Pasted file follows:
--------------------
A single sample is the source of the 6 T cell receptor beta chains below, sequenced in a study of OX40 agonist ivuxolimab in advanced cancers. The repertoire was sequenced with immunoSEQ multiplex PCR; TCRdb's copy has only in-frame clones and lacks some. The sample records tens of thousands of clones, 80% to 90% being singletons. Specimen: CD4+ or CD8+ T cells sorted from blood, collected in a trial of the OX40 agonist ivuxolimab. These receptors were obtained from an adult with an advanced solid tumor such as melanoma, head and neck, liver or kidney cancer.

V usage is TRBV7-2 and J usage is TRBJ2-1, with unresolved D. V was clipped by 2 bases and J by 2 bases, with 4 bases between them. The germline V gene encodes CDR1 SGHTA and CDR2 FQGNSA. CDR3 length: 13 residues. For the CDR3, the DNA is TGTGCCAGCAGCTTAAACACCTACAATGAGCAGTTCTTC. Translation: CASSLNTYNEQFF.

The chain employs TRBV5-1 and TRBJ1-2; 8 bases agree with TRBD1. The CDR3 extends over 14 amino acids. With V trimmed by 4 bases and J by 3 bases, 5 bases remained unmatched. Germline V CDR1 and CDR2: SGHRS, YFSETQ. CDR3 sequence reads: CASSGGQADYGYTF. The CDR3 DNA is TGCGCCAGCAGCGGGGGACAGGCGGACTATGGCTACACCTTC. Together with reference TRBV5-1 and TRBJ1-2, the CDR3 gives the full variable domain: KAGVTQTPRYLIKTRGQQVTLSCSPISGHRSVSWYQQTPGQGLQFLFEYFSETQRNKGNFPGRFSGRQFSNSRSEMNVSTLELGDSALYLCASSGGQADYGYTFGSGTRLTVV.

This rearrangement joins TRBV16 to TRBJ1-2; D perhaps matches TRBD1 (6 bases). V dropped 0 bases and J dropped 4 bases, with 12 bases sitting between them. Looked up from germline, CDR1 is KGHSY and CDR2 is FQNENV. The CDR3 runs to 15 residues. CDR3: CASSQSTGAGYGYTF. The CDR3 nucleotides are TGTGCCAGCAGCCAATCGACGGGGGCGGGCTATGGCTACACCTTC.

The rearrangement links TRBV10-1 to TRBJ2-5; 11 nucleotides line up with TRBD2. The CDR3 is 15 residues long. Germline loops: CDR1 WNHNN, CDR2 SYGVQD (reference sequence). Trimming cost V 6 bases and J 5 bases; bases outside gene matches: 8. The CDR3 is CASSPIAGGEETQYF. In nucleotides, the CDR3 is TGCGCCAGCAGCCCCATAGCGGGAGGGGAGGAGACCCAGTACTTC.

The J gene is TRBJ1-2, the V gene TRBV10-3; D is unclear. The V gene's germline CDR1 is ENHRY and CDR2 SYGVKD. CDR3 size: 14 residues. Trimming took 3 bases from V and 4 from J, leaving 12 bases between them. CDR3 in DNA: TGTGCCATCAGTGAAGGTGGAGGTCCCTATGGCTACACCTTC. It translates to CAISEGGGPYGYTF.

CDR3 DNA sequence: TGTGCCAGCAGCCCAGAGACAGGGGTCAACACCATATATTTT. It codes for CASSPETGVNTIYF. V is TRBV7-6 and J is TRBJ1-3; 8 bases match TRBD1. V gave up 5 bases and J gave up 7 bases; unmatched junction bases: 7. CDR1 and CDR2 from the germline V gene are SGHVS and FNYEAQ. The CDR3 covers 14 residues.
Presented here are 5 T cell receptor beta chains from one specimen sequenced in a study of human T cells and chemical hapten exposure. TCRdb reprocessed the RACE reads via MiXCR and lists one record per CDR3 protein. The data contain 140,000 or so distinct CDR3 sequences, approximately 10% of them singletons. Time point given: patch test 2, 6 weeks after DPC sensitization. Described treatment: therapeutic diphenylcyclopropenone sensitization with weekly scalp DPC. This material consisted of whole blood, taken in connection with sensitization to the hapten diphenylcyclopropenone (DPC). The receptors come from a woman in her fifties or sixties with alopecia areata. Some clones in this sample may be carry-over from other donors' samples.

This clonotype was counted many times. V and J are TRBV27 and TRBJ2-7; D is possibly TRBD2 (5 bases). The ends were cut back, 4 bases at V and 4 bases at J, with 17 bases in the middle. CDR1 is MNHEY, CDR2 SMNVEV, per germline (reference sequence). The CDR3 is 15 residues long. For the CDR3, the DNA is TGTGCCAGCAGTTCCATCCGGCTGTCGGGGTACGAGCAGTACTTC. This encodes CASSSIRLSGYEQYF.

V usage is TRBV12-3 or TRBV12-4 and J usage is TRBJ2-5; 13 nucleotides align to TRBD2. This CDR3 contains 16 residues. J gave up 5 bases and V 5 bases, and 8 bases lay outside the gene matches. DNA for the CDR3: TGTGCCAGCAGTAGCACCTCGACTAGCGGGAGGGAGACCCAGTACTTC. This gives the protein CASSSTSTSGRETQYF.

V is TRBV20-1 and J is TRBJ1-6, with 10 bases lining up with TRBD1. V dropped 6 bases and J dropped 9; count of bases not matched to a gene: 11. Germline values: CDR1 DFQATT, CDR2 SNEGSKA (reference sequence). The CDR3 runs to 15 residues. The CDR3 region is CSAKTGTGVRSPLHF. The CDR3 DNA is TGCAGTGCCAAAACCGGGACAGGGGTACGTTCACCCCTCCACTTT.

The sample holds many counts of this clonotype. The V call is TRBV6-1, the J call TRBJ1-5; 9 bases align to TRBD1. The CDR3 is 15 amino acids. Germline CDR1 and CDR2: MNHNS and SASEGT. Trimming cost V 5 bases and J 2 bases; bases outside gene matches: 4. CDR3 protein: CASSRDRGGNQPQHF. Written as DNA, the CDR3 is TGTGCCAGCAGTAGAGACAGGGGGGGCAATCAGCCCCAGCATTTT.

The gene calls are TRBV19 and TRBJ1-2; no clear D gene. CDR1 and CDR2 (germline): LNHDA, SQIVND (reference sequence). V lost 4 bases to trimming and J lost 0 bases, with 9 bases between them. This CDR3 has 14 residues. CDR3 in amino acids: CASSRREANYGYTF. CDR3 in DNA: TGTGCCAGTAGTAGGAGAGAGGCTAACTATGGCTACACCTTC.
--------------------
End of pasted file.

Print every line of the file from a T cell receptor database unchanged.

A single sample is the source of the 6 T cell receptor beta chains below, sequenced in a study of OX40 agonist ivuxolimab in advanced cancers. The repertoire was sequenced with immunoSEQ multiplex PCR; TCRdb's copy has only in-frame clones and lacks some. The sample records tens of thousands of clones, 80% to 90% being singletons. Specimen: CD4+ or CD8+ T cells sorted from blood, collected in a trial of the OX40 agonist ivuxolimab. These receptors were obtained from an adult with an advanced solid tumor such as melanoma, head and neck, liver or kidney cancer.

V usage is TRBV7-2 and J usage is TRBJ2-1, with unresolved D. V was clipped by 2 bases and J by 2 bases, with 4 bases between them. The germline V gene encodes CDR1 SGHTA and CDR2 FQGNSA. CDR3 length: 13 residues. For the CDR3, the DNA is TGTGCCAGCAGCTTAAACACCTACAATGAGCAGTTCTTC. Translation: CASSLNTYNEQFF.

The chain employs TRBV5-1 and TRBJ1-2; 8 bases agree with TRBD1. The CDR3 extends over 14 amino acids. With V trimmed by 4 bases and J by 3 bases, 5 bases remained unmatched. Germline V CDR1 and CDR2: SGHRS, YFSETQ. CDR3 sequence reads: CASSGGQADYGYTF. The CDR3 DNA is TGCGCCAGCAGCGGGGGACAGGCGGACTATGGCTACACCTTC. Together with reference TRBV5-1 and TRBJ1-2, the CDR3 gives the full variable domain: KAGVTQTPRYLIKTRGQQVTLSCSPISGHRSVSWYQQTPGQGLQFLFEYFSETQRNKGNFPGRFSGRQFSNSRSEMNVSTLELGDSALYLCASSGGQADYGYTFGSGTRLTVV.

This rearrangement joins TRBV16 to TRBJ1-2; D perhaps matches TRBD1 (6 bases). V dropped 0 bases and J dropped 4 bases, with 12 bases sitting between them. Looked up from germline, CDR1 is KGHSY and CDR2 is FQNENV. The CDR3 runs to 15 residues. CDR3: CASSQSTGAGYGYTF. The CDR3 nucleotides are TGTGCCAGCAGCCAATCGACGGGGGCGGGCTATGGCTACACCTTC.

The rearrangement links TRBV10-1 to TRBJ2-5; 11 nucleotides line up with TRBD2. The CDR3 is 15 residues long. Germline loops: CDR1 WNHNN, CDR2 SYGVQD (reference sequence). Trimming cost V 6 bases and J 5 bases; bases outside gene matches: 8. The CDR3 is CASSPIAGGEETQYF. In nucleotides, the CDR3 is TGCGCCAGCAGCCCCATAGCGGGAGGGGAGGAGACCCAGTACTTC.

The J gene is TRBJ1-2, the V gene TRBV10-3; D is unclear. The V gene's germline CDR1 is ENHRY and CDR2 SYGVKD. CDR3 size: 14 residues. Trimming took 3 bases from V and 4 from J, leaving 12 bases between them. CDR3 in DNA: TGTGCCATCAGTGAAGGTGGAGGTCCCTATGGCTACACCTTC. It translates to CAISEGGGPYGYTF.

CDR3 DNA sequence: TGTGCCAGCAGCCCAGAGACAGGGGTCAACACCATATATTTT. It codes for CASSPETGVNTIYF. V is TRBV7-6 and J is TRBJ1-3; 8 bases match TRBD1. V gave up 5 bases and J gave up 7 bases; unmatched junction bases: 7. CDR1 and CDR2 from the germline V gene are SGHVS and FNYEAQ. The CDR3 covers 14 residues.
Presented here are 5 T cell receptor beta chains from one specimen sequenced in a study of human T cells and chemical hapten exposure. TCRdb reprocessed the RACE reads via MiXCR and lists one record per CDR3 protein. The data contain 140,000 or so distinct CDR3 sequences, approximately 10% of them singletons. Time point given: patch test 2, 6 weeks after DPC sensitization. Described treatment: therapeutic diphenylcyclopropenone sensitization with weekly scalp DPC. This material consisted of whole blood, taken in connection with sensitization to the hapten diphenylcyclopropenone (DPC). The receptors come from a woman in her fifties or sixties with alopecia areata. Some clones in this sample may be carry-over from other donors' samples.

This clonotype was counted many times. V and J are TRBV27 and TRBJ2-7; D is possibly TRBD2 (5 bases). The ends were cut back, 4 bases at V and 4 bases at J, with 17 bases in the middle. CDR1 is MNHEY, CDR2 SMNVEV, per germline (reference sequence). The CDR3 is 15 residues long. For the CDR3, the DNA is TGTGCCAGCAGTTCCATCCGGCTGTCGGGGTACGAGCAGTACTTC. This encodes CASSSIRLSGYEQYF.

V usage is TRBV12-3 or TRBV12-4 and J usage is TRBJ2-5; 13 nucleotides align to TRBD2. This CDR3 contains 16 residues. J gave up 5 bases and V 5 bases, and 8 bases lay outside the gene matches. DNA for the CDR3: TGTGCCAGCAGTAGCACCTCGACTAGCGGGAGGGAGACCCAGTACTTC. This gives the protein CASSSTSTSGRETQYF.

V is TRBV20-1 and J is TRBJ1-6, with 10 bases lining up with TRBD1. V dropped 6 bases and J dropped 9; count of bases not matched to a gene: 11. Germline values: CDR1 DFQATT, CDR2 SNEGSKA (reference sequence). The CDR3 runs to 15 residues. The CDR3 region is CSAKTGTGVRSPLHF. The CDR3 DNA is TGCAGTGCCAAAACCGGGACAGGGGTACGTTCACCCCTCCACTTT.

The sample holds many counts of this clonotype. The V call is TRBV6-1, the J call TRBJ1-5; 9 bases align to TRBD1. The CDR3 is 15 amino acids. Germline CDR1 and CDR2: MNHNS and SASEGT. Trimming cost V 5 bases and J 2 bases; bases outside gene matches: 4. CDR3 protein: CASSRDRGGNQPQHF. Written as DNA, the CDR3 is TGTGCCAGCAGTAGAGACAGGGGGGGCAATCAGCCCCAGCATTTT.

The gene calls are TRBV19 and TRBJ1-2; no clear D gene. CDR1 and CDR2 (germline): LNHDA, SQIVND (reference sequence). V lost 4 bases to trimming and J lost 0 bases, with 9 bases between them. This CDR3 has 14 residues. CDR3 in amino acids: CASSRREANYGYTF. CDR3 in DNA: TGTGCCAGTAGTAGGAGAGAGGCTAACTATGGCTACACCTTC.